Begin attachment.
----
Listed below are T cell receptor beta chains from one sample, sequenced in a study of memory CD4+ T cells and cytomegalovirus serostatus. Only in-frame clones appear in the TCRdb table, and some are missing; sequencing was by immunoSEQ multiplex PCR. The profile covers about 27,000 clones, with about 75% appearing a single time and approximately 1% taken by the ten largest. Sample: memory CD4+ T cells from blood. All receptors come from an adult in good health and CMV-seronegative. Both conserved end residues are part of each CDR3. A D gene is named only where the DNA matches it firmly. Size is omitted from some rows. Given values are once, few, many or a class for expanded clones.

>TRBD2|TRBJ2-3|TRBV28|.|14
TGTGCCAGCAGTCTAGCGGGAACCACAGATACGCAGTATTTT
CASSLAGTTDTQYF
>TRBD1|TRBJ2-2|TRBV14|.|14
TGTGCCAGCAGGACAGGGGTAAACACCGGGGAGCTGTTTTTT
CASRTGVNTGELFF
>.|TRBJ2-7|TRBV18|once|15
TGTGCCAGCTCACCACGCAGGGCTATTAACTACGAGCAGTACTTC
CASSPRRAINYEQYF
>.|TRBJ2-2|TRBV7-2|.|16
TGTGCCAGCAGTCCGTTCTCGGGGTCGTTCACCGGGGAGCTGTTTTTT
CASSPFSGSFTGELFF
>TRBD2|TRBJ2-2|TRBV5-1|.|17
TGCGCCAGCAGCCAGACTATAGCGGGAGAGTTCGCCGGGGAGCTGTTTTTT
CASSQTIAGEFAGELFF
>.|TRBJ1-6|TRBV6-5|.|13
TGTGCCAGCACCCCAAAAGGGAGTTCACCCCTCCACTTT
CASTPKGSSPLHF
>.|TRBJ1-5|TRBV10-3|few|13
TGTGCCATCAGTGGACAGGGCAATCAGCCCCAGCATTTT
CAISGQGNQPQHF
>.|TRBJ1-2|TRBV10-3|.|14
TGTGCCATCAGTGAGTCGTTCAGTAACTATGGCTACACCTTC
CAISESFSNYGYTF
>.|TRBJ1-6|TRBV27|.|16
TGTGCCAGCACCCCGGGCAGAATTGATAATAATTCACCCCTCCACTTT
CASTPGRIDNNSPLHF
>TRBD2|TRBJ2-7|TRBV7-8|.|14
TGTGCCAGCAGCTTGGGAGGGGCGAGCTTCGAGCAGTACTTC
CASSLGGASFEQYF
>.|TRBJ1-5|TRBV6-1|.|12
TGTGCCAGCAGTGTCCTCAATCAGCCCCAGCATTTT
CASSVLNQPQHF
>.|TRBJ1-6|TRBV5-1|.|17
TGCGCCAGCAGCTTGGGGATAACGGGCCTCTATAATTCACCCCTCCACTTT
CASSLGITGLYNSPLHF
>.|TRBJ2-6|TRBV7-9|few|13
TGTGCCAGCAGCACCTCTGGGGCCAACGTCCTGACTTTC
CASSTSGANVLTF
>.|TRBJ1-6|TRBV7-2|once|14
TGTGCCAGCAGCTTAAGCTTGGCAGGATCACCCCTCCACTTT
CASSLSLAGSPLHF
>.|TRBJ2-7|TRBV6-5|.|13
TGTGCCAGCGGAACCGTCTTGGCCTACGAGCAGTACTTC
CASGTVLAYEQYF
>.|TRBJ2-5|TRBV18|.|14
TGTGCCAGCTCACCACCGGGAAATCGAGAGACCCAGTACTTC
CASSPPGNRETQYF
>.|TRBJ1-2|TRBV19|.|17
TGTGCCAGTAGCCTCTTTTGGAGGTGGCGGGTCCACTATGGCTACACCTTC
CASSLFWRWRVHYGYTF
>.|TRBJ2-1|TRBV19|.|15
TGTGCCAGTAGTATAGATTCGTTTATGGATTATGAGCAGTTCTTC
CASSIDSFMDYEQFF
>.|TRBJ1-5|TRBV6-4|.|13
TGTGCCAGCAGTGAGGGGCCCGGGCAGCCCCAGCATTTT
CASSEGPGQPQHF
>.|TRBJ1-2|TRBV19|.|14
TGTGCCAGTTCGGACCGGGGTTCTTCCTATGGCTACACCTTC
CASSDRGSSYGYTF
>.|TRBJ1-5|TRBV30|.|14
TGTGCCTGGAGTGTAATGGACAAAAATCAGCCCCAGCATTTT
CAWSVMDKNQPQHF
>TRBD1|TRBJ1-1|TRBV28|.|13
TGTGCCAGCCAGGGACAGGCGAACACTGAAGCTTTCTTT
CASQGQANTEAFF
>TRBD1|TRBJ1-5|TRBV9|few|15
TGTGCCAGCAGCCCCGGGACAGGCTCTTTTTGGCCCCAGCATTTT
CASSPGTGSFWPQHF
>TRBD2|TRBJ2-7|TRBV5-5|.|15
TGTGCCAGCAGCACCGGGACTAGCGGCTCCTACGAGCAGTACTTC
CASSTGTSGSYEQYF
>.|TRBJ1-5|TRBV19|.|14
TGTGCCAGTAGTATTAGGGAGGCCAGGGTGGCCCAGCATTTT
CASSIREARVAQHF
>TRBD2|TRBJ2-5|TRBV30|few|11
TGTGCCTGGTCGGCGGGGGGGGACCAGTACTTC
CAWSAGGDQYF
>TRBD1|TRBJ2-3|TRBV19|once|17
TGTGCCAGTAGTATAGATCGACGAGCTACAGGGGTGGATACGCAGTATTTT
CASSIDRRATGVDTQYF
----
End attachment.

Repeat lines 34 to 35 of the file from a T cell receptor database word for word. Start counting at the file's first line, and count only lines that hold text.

CASSVLNQPQHF
>.|TRBJ1-6|TRBV5-1|.|17